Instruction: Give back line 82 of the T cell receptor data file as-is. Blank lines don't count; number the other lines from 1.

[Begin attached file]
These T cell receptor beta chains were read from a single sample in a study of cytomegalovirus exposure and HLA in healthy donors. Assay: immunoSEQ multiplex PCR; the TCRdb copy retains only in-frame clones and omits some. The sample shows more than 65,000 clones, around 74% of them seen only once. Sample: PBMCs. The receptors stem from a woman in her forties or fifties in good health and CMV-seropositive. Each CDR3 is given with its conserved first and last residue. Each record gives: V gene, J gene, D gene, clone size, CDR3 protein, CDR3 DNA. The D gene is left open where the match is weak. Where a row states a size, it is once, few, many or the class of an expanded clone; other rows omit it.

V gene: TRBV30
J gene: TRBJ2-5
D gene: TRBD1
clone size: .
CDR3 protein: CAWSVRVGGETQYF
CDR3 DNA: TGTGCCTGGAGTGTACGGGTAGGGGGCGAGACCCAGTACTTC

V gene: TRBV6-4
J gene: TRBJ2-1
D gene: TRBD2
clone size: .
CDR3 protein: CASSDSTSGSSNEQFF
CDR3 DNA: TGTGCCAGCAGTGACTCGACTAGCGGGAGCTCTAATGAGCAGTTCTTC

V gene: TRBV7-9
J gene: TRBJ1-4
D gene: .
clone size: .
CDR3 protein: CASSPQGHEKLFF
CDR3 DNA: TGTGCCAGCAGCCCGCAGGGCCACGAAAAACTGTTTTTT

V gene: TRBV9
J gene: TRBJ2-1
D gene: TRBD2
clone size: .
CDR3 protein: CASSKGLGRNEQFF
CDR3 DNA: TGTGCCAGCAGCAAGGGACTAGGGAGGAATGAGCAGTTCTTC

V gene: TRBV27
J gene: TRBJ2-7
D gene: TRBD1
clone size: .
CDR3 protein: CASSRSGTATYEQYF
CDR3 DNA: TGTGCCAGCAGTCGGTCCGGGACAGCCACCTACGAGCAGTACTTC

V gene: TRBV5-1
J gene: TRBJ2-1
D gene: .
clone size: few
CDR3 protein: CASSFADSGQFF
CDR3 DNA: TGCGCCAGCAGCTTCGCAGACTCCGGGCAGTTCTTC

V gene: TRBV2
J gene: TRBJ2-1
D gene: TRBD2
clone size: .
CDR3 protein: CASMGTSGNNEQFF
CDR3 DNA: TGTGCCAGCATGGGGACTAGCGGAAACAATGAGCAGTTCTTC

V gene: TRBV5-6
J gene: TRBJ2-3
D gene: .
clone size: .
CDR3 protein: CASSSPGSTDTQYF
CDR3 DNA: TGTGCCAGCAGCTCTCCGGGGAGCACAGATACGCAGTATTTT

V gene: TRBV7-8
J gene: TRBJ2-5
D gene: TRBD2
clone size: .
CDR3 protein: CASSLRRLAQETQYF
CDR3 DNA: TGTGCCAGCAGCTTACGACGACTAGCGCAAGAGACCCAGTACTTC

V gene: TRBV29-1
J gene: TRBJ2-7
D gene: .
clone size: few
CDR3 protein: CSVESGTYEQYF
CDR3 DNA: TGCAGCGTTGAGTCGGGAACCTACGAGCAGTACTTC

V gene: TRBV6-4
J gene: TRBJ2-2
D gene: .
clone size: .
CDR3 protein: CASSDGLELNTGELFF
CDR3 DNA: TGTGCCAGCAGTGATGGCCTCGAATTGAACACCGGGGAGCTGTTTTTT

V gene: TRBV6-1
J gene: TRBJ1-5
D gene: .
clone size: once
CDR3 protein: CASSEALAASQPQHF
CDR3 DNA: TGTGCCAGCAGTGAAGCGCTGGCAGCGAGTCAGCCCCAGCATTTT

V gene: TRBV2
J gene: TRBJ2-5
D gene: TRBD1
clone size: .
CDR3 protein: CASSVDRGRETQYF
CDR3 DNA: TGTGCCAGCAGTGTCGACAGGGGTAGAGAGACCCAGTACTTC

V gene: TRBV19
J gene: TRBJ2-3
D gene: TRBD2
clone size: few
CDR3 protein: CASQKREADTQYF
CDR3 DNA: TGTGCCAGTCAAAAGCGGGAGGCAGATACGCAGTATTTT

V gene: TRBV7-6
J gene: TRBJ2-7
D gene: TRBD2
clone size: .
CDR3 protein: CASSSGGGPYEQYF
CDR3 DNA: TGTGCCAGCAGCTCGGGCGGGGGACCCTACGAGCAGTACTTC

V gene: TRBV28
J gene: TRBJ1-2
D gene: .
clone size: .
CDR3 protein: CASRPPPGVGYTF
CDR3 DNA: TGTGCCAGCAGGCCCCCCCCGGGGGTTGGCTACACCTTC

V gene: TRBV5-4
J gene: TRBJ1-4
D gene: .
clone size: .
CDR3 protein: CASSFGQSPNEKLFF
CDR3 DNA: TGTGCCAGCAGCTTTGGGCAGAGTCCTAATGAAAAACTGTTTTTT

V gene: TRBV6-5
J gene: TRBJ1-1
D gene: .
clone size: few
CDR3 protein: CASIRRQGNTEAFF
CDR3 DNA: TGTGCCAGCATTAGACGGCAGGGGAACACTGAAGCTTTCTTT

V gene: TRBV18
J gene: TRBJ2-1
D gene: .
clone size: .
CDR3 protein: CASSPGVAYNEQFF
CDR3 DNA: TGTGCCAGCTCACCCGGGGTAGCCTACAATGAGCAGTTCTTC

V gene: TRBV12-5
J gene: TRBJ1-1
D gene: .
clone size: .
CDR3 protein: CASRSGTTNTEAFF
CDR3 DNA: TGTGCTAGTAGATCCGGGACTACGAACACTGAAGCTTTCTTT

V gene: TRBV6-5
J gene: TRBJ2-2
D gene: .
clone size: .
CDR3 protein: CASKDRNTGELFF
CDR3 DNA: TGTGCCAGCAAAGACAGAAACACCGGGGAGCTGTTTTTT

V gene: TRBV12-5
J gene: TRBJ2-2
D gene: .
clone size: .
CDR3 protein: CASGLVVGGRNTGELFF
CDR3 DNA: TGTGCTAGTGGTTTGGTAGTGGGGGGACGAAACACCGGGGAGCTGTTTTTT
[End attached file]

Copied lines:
D gene: TRBD2